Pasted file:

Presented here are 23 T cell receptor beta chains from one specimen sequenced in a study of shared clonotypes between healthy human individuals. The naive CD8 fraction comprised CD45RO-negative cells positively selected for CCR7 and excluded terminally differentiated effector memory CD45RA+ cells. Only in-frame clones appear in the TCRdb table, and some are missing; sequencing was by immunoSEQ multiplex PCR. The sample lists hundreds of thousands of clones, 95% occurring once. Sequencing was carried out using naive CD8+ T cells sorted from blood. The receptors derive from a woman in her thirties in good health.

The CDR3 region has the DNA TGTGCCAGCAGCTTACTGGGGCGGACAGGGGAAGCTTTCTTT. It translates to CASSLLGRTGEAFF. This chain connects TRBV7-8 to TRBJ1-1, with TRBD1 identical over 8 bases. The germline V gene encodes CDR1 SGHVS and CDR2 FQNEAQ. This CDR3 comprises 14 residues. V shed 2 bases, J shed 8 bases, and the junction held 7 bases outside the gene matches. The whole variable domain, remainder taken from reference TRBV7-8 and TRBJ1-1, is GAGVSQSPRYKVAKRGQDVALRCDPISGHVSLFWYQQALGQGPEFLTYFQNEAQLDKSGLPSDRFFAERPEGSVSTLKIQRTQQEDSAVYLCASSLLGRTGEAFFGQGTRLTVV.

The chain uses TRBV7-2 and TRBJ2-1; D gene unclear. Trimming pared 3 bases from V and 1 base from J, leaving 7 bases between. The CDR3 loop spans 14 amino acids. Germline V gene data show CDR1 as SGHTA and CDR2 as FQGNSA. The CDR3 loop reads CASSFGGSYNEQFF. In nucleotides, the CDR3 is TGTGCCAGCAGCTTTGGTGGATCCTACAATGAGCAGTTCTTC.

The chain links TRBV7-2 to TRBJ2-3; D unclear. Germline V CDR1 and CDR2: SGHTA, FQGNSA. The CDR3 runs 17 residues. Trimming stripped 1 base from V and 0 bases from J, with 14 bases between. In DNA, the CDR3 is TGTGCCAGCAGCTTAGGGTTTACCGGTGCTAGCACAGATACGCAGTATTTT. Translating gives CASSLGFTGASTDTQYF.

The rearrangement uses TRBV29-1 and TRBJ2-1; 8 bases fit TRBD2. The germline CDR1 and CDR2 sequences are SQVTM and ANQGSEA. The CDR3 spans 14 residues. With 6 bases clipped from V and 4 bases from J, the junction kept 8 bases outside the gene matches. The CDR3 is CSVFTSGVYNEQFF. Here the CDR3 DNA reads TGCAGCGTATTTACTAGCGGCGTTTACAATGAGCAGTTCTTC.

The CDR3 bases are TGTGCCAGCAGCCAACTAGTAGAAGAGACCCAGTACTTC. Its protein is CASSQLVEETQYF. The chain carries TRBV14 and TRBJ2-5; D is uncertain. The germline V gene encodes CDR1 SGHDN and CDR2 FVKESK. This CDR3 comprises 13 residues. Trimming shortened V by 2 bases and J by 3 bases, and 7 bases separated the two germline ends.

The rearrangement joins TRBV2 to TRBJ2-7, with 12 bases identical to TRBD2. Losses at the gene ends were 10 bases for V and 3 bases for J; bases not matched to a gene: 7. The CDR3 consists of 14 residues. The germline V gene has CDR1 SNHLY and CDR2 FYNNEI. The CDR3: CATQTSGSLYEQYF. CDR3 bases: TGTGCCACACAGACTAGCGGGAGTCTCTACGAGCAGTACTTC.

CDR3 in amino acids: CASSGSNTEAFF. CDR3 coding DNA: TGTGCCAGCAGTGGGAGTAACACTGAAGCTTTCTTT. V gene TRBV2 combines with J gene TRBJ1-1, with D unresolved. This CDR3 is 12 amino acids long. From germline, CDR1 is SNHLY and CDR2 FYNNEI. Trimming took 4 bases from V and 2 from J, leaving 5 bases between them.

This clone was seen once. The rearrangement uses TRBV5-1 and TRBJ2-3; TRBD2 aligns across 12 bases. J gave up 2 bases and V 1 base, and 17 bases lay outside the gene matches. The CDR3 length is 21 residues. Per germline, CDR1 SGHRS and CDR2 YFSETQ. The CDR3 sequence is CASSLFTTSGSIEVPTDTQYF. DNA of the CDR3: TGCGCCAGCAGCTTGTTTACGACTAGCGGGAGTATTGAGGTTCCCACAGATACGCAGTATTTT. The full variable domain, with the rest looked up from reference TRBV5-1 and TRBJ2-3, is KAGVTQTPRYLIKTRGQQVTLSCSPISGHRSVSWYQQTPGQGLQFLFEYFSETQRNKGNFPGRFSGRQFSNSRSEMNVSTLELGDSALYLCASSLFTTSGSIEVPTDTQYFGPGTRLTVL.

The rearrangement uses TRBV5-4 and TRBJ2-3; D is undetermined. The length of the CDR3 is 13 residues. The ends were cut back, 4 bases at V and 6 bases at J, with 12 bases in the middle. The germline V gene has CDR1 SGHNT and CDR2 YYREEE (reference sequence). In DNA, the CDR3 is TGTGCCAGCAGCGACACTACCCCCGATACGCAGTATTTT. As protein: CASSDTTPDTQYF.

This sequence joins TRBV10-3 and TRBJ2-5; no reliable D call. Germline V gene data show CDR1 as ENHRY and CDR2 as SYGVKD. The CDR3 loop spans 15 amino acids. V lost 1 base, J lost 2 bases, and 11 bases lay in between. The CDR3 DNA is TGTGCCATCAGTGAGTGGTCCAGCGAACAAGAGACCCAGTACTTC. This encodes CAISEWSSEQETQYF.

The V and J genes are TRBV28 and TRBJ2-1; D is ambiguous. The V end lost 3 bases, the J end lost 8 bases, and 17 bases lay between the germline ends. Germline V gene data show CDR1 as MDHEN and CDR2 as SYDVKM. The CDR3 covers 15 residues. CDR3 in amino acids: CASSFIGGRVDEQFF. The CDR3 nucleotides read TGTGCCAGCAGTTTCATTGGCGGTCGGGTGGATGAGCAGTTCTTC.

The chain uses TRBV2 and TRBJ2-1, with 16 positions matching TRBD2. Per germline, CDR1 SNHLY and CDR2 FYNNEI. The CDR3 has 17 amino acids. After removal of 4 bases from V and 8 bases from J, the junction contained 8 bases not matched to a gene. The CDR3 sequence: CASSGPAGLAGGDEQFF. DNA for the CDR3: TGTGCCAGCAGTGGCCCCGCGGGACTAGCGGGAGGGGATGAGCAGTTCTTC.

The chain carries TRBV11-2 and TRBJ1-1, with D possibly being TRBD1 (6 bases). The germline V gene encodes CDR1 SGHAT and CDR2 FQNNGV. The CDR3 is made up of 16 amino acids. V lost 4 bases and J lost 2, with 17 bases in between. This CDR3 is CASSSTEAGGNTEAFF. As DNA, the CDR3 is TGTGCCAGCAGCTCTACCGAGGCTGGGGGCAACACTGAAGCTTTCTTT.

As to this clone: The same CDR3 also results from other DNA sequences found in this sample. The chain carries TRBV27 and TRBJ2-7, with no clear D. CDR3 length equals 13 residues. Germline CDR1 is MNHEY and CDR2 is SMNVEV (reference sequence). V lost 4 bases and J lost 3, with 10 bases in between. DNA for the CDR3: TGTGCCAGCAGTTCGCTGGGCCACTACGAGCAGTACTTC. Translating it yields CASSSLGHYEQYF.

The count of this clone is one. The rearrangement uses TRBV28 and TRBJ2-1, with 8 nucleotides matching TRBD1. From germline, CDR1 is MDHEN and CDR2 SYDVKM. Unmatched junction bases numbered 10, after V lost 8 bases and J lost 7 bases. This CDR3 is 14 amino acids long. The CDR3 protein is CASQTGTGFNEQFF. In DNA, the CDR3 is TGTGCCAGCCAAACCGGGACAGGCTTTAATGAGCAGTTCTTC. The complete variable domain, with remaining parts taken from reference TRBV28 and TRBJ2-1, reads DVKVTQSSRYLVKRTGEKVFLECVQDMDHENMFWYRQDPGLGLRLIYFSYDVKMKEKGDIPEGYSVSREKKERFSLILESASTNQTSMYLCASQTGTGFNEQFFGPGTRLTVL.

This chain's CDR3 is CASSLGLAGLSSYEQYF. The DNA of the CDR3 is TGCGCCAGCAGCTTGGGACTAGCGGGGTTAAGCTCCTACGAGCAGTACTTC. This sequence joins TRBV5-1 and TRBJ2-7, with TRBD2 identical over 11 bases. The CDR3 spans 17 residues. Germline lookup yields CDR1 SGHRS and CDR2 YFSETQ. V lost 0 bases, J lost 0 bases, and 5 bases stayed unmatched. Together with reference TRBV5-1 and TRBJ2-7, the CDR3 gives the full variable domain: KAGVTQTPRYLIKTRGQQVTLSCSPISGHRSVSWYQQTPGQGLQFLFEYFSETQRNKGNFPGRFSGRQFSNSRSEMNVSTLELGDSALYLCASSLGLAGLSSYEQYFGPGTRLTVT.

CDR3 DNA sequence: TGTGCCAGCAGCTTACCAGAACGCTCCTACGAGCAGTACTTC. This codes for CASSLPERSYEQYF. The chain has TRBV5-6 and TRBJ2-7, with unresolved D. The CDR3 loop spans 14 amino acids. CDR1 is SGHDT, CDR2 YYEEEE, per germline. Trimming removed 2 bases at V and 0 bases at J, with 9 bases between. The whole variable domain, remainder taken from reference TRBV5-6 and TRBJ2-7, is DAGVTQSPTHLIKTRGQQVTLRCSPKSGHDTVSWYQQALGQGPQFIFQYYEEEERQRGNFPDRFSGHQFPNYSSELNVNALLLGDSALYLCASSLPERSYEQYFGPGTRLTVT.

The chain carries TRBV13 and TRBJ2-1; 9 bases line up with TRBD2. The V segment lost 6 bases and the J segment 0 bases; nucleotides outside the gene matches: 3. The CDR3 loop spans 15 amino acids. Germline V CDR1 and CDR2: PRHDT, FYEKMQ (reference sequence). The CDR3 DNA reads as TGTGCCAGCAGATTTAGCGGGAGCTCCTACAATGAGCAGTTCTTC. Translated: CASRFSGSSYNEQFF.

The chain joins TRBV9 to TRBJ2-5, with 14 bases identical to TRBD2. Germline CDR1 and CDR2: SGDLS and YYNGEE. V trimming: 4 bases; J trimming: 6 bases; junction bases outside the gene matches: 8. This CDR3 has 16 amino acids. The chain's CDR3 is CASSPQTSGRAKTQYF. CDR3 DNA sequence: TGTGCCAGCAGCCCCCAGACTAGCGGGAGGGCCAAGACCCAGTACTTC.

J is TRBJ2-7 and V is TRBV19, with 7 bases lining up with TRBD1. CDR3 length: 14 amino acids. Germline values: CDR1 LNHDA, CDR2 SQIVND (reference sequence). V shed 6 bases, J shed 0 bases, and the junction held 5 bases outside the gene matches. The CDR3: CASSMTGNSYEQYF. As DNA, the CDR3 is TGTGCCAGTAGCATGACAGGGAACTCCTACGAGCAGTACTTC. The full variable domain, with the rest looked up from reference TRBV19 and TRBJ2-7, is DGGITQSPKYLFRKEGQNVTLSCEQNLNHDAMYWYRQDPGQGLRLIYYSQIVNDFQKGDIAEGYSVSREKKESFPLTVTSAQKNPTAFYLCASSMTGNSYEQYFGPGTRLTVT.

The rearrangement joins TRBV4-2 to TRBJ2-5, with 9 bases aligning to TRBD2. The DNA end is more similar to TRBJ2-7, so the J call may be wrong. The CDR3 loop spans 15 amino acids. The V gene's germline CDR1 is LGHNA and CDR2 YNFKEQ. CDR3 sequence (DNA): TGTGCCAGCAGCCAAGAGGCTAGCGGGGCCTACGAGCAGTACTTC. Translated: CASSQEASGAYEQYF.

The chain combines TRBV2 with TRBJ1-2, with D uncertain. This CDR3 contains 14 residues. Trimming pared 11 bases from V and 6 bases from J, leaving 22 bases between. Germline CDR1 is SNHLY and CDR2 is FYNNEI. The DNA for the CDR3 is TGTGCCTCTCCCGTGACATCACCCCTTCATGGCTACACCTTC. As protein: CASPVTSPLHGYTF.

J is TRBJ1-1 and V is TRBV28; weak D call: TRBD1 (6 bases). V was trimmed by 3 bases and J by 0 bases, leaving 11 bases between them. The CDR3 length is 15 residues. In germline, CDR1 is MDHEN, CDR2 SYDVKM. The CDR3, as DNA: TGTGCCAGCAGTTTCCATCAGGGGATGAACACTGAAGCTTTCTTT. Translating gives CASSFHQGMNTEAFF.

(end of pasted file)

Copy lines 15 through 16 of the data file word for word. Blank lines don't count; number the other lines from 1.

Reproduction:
As to this clone: The same CDR3 also results from other DNA sequences found in this sample. The chain carries TRBV27 and TRBJ2-7, with no clear D. CDR3 length equals 13 residues. Germline CDR1 is MNHEY and CDR2 is SMNVEV (reference sequence). V lost 4 bases and J lost 3, with 10 bases in between. DNA for the CDR3: TGTGCCAGCAGTTCGCTGGGCCACTACGAGCAGTACTTC. Translating it yields CASSSLGHYEQYF.

The count of this clone is one. The rearrangement uses TRBV28 and TRBJ2-1, with 8 nucleotides matching TRBD1. From germline, CDR1 is MDHEN and CDR2 SYDVKM. Unmatched junction bases numbered 10, after V lost 8 bases and J lost 7 bases. This CDR3 is 14 amino acids long. The CDR3 protein is CASQTGTGFNEQFF. In DNA, the CDR3 is TGTGCCAGCCAAACCGGGACAGGCTTTAATGAGCAGTTCTTC. The complete variable domain, with remaining parts taken from reference TRBV28 and TRBJ2-1, reads DVKVTQSSRYLVKRTGEKVFLECVQDMDHENMFWYRQDPGLGLRLIYFSYDVKMKEKGDIPEGYSVSREKKERFSLILESASTNQTSMYLCASQTGTGFNEQFFGPGTRLTVL.